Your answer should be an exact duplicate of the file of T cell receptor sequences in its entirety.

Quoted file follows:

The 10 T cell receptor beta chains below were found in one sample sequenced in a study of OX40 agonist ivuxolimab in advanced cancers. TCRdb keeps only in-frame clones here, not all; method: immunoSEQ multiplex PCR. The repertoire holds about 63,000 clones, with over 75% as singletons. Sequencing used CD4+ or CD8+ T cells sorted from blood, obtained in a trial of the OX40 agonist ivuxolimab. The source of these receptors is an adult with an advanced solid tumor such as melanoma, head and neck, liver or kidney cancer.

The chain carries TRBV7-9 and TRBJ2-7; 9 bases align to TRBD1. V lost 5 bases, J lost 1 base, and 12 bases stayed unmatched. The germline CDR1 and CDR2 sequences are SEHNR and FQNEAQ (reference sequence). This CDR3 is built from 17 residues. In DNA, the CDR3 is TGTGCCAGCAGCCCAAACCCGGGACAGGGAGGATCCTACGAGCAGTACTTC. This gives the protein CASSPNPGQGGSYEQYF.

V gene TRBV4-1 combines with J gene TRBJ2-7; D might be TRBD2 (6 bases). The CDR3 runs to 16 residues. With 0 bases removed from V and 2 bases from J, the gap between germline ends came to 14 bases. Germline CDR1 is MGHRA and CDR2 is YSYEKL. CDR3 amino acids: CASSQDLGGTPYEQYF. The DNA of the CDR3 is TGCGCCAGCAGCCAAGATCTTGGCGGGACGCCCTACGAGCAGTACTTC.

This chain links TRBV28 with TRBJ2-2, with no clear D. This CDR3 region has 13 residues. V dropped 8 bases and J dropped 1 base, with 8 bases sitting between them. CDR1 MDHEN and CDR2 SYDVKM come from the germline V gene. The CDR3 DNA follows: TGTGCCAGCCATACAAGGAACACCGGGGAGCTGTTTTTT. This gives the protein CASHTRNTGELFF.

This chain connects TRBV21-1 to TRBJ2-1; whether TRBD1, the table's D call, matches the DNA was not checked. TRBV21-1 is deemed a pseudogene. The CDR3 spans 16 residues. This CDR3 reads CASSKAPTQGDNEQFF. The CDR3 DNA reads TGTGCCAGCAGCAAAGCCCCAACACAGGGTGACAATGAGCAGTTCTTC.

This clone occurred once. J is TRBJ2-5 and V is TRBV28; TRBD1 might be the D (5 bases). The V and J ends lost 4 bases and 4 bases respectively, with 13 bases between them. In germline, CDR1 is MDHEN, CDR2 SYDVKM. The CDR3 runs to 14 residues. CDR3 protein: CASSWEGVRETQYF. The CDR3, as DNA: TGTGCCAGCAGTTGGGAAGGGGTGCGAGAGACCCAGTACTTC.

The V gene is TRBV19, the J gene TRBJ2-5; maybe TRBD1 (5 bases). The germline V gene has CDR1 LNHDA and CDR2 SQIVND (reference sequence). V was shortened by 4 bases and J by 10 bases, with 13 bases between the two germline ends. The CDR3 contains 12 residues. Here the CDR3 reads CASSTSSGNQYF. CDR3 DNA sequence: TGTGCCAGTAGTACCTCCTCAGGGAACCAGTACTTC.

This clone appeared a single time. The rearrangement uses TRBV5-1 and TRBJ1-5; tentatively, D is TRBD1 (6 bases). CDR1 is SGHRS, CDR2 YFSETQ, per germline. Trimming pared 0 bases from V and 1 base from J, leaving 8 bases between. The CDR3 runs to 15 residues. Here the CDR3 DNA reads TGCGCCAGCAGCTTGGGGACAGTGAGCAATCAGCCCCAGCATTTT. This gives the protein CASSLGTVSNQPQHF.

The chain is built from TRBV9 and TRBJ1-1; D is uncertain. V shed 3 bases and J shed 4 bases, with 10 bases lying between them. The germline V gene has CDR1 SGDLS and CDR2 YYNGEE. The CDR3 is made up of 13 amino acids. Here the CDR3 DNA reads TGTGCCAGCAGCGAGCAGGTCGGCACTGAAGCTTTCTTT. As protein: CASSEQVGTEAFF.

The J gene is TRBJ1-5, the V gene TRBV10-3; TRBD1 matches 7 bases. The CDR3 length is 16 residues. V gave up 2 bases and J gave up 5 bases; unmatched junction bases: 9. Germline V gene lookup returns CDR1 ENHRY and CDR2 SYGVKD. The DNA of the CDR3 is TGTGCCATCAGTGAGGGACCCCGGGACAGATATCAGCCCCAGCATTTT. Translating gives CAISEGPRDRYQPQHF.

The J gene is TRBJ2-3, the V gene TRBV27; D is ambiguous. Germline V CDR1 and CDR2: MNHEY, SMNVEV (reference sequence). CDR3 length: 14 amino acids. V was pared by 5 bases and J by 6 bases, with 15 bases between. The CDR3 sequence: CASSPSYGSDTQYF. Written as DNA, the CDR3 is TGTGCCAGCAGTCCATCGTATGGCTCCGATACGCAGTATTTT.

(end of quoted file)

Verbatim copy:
The 10 T cell receptor beta chains below were found in one sample sequenced in a study of OX40 agonist ivuxolimab in advanced cancers. TCRdb keeps only in-frame clones here, not all; method: immunoSEQ multiplex PCR. The repertoire holds about 63,000 clones, with over 75% as singletons. Sequencing used CD4+ or CD8+ T cells sorted from blood, obtained in a trial of the OX40 agonist ivuxolimab. The source of these receptors is an adult with an advanced solid tumor such as melanoma, head and neck, liver or kidney cancer.

The chain carries TRBV7-9 and TRBJ2-7; 9 bases align to TRBD1. V lost 5 bases, J lost 1 base, and 12 bases stayed unmatched. The germline CDR1 and CDR2 sequences are SEHNR and FQNEAQ (reference sequence). This CDR3 is built from 17 residues. In DNA, the CDR3 is TGTGCCAGCAGCCCAAACCCGGGACAGGGAGGATCCTACGAGCAGTACTTC. This gives the protein CASSPNPGQGGSYEQYF.

V gene TRBV4-1 combines with J gene TRBJ2-7; D might be TRBD2 (6 bases). The CDR3 runs to 16 residues. With 0 bases removed from V and 2 bases from J, the gap between germline ends came to 14 bases. Germline CDR1 is MGHRA and CDR2 is YSYEKL. CDR3 amino acids: CASSQDLGGTPYEQYF. The DNA of the CDR3 is TGCGCCAGCAGCCAAGATCTTGGCGGGACGCCCTACGAGCAGTACTTC.

This chain links TRBV28 with TRBJ2-2, with no clear D. This CDR3 region has 13 residues. V dropped 8 bases and J dropped 1 base, with 8 bases sitting between them. CDR1 MDHEN and CDR2 SYDVKM come from the germline V gene. The CDR3 DNA follows: TGTGCCAGCCATACAAGGAACACCGGGGAGCTGTTTTTT. This gives the protein CASHTRNTGELFF.

This chain connects TRBV21-1 to TRBJ2-1; whether TRBD1, the table's D call, matches the DNA was not checked. TRBV21-1 is deemed a pseudogene. The CDR3 spans 16 residues. This CDR3 reads CASSKAPTQGDNEQFF. The CDR3 DNA reads TGTGCCAGCAGCAAAGCCCCAACACAGGGTGACAATGAGCAGTTCTTC.

This clone occurred once. J is TRBJ2-5 and V is TRBV28; TRBD1 might be the D (5 bases). The V and J ends lost 4 bases and 4 bases respectively, with 13 bases between them. In germline, CDR1 is MDHEN, CDR2 SYDVKM. The CDR3 runs to 14 residues. CDR3 protein: CASSWEGVRETQYF. The CDR3, as DNA: TGTGCCAGCAGTTGGGAAGGGGTGCGAGAGACCCAGTACTTC.

The V gene is TRBV19, the J gene TRBJ2-5; maybe TRBD1 (5 bases). The germline V gene has CDR1 LNHDA and CDR2 SQIVND (reference sequence). V was shortened by 4 bases and J by 10 bases, with 13 bases between the two germline ends. The CDR3 contains 12 residues. Here the CDR3 reads CASSTSSGNQYF. CDR3 DNA sequence: TGTGCCAGTAGTACCTCCTCAGGGAACCAGTACTTC.

This clone appeared a single time. The rearrangement uses TRBV5-1 and TRBJ1-5; tentatively, D is TRBD1 (6 bases). CDR1 is SGHRS, CDR2 YFSETQ, per germline. Trimming pared 0 bases from V and 1 base from J, leaving 8 bases between. The CDR3 runs to 15 residues. Here the CDR3 DNA reads TGCGCCAGCAGCTTGGGGACAGTGAGCAATCAGCCCCAGCATTTT. This gives the protein CASSLGTVSNQPQHF.

The chain is built from TRBV9 and TRBJ1-1; D is uncertain. V shed 3 bases and J shed 4 bases, with 10 bases lying between them. The germline V gene has CDR1 SGDLS and CDR2 YYNGEE. The CDR3 is made up of 13 amino acids. Here the CDR3 DNA reads TGTGCCAGCAGCGAGCAGGTCGGCACTGAAGCTTTCTTT. As protein: CASSEQVGTEAFF.

The J gene is TRBJ1-5, the V gene TRBV10-3; TRBD1 matches 7 bases. The CDR3 length is 16 residues. V gave up 2 bases and J gave up 5 bases; unmatched junction bases: 9. Germline V gene lookup returns CDR1 ENHRY and CDR2 SYGVKD. The DNA of the CDR3 is TGTGCCATCAGTGAGGGACCCCGGGACAGATATCAGCCCCAGCATTTT. Translating gives CAISEGPRDRYQPQHF.

The J gene is TRBJ2-3, the V gene TRBV27; D is ambiguous. Germline V CDR1 and CDR2: MNHEY, SMNVEV (reference sequence). CDR3 length: 14 amino acids. V was pared by 5 bases and J by 6 bases, with 15 bases between. The CDR3 sequence: CASSPSYGSDTQYF. Written as DNA, the CDR3 is TGTGCCAGCAGTCCATCGTATGGCTCCGATACGCAGTATTTT.